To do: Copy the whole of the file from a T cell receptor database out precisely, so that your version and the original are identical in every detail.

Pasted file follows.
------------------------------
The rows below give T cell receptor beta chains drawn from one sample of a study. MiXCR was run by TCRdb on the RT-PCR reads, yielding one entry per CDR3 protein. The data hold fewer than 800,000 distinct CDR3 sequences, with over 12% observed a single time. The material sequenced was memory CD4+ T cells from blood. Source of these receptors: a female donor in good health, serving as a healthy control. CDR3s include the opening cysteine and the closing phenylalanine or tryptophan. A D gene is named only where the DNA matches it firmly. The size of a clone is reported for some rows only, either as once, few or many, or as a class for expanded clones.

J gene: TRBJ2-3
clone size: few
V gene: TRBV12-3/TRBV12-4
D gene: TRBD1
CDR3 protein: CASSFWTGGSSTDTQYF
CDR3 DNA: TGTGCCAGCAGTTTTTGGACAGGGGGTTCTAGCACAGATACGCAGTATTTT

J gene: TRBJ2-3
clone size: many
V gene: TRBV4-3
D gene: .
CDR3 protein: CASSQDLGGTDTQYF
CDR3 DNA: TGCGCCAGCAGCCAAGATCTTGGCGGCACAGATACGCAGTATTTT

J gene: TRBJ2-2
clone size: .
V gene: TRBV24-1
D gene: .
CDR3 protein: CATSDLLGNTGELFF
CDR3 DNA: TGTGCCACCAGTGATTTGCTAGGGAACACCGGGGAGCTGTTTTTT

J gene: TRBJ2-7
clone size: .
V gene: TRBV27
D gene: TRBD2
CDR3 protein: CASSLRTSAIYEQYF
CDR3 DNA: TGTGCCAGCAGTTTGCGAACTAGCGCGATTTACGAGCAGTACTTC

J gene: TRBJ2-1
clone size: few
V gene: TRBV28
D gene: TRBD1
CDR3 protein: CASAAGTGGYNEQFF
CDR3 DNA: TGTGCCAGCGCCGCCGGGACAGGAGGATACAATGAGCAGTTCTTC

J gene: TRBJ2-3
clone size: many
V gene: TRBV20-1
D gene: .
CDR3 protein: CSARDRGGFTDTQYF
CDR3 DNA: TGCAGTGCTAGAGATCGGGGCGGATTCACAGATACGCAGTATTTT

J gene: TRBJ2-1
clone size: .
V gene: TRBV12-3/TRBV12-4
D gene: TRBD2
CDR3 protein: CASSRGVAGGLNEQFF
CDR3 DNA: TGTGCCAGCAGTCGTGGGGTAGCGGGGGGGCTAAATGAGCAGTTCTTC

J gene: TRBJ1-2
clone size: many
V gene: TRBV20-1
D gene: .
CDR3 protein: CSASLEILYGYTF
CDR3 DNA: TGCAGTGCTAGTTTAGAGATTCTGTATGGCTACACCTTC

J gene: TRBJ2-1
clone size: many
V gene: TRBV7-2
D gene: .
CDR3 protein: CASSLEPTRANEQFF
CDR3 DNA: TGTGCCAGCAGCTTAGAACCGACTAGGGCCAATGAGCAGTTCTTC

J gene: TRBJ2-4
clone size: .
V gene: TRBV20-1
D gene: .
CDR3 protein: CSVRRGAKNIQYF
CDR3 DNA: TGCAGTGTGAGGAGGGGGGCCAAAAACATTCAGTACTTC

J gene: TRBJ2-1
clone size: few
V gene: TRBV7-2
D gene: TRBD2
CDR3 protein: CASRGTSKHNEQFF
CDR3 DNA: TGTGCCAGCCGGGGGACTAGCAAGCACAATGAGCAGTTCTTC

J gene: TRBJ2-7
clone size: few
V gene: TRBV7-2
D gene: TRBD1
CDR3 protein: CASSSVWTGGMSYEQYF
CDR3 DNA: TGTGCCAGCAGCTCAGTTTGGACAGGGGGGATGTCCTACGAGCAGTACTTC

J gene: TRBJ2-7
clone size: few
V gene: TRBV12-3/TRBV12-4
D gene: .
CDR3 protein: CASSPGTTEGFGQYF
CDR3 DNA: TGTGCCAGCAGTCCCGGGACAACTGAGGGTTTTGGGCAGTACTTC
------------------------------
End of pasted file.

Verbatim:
The rows below give T cell receptor beta chains drawn from one sample of a study. MiXCR was run by TCRdb on the RT-PCR reads, yielding one entry per CDR3 protein. The data hold fewer than 800,000 distinct CDR3 sequences, with over 12% observed a single time. The material sequenced was memory CD4+ T cells from blood. Source of these receptors: a female donor in good health, serving as a healthy control. CDR3s include the opening cysteine and the closing phenylalanine or tryptophan. A D gene is named only where the DNA matches it firmly. The size of a clone is reported for some rows only, either as once, few or many, or as a class for expanded clones.

J gene: TRBJ2-3
clone size: few
V gene: TRBV12-3/TRBV12-4
D gene: TRBD1
CDR3 protein: CASSFWTGGSSTDTQYF
CDR3 DNA: TGTGCCAGCAGTTTTTGGACAGGGGGTTCTAGCACAGATACGCAGTATTTT

J gene: TRBJ2-3
clone size: many
V gene: TRBV4-3
D gene: .
CDR3 protein: CASSQDLGGTDTQYF
CDR3 DNA: TGCGCCAGCAGCCAAGATCTTGGCGGCACAGATACGCAGTATTTT

J gene: TRBJ2-2
clone size: .
V gene: TRBV24-1
D gene: .
CDR3 protein: CATSDLLGNTGELFF
CDR3 DNA: TGTGCCACCAGTGATTTGCTAGGGAACACCGGGGAGCTGTTTTTT

J gene: TRBJ2-7
clone size: .
V gene: TRBV27
D gene: TRBD2
CDR3 protein: CASSLRTSAIYEQYF
CDR3 DNA: TGTGCCAGCAGTTTGCGAACTAGCGCGATTTACGAGCAGTACTTC

J gene: TRBJ2-1
clone size: few
V gene: TRBV28
D gene: TRBD1
CDR3 protein: CASAAGTGGYNEQFF
CDR3 DNA: TGTGCCAGCGCCGCCGGGACAGGAGGATACAATGAGCAGTTCTTC

J gene: TRBJ2-3
clone size: many
V gene: TRBV20-1
D gene: .
CDR3 protein: CSARDRGGFTDTQYF
CDR3 DNA: TGCAGTGCTAGAGATCGGGGCGGATTCACAGATACGCAGTATTTT

J gene: TRBJ2-1
clone size: .
V gene: TRBV12-3/TRBV12-4
D gene: TRBD2
CDR3 protein: CASSRGVAGGLNEQFF
CDR3 DNA: TGTGCCAGCAGTCGTGGGGTAGCGGGGGGGCTAAATGAGCAGTTCTTC

J gene: TRBJ1-2
clone size: many
V gene: TRBV20-1
D gene: .
CDR3 protein: CSASLEILYGYTF
CDR3 DNA: TGCAGTGCTAGTTTAGAGATTCTGTATGGCTACACCTTC

J gene: TRBJ2-1
clone size: many
V gene: TRBV7-2
D gene: .
CDR3 protein: CASSLEPTRANEQFF
CDR3 DNA: TGTGCCAGCAGCTTAGAACCGACTAGGGCCAATGAGCAGTTCTTC

J gene: TRBJ2-4
clone size: .
V gene: TRBV20-1
D gene: .
CDR3 protein: CSVRRGAKNIQYF
CDR3 DNA: TGCAGTGTGAGGAGGGGGGCCAAAAACATTCAGTACTTC

J gene: TRBJ2-1
clone size: few
V gene: TRBV7-2
D gene: TRBD2
CDR3 protein: CASRGTSKHNEQFF
CDR3 DNA: TGTGCCAGCCGGGGGACTAGCAAGCACAATGAGCAGTTCTTC

J gene: TRBJ2-7
clone size: few
V gene: TRBV7-2
D gene: TRBD1
CDR3 protein: CASSSVWTGGMSYEQYF
CDR3 DNA: TGTGCCAGCAGCTCAGTTTGGACAGGGGGGATGTCCTACGAGCAGTACTTC

J gene: TRBJ2-7
clone size: few
V gene: TRBV12-3/TRBV12-4
D gene: .
CDR3 protein: CASSPGTTEGFGQYF
CDR3 DNA: TGTGCCAGCAGTCCCGGGACAACTGAGGGTTTTGGGCAGTACTTC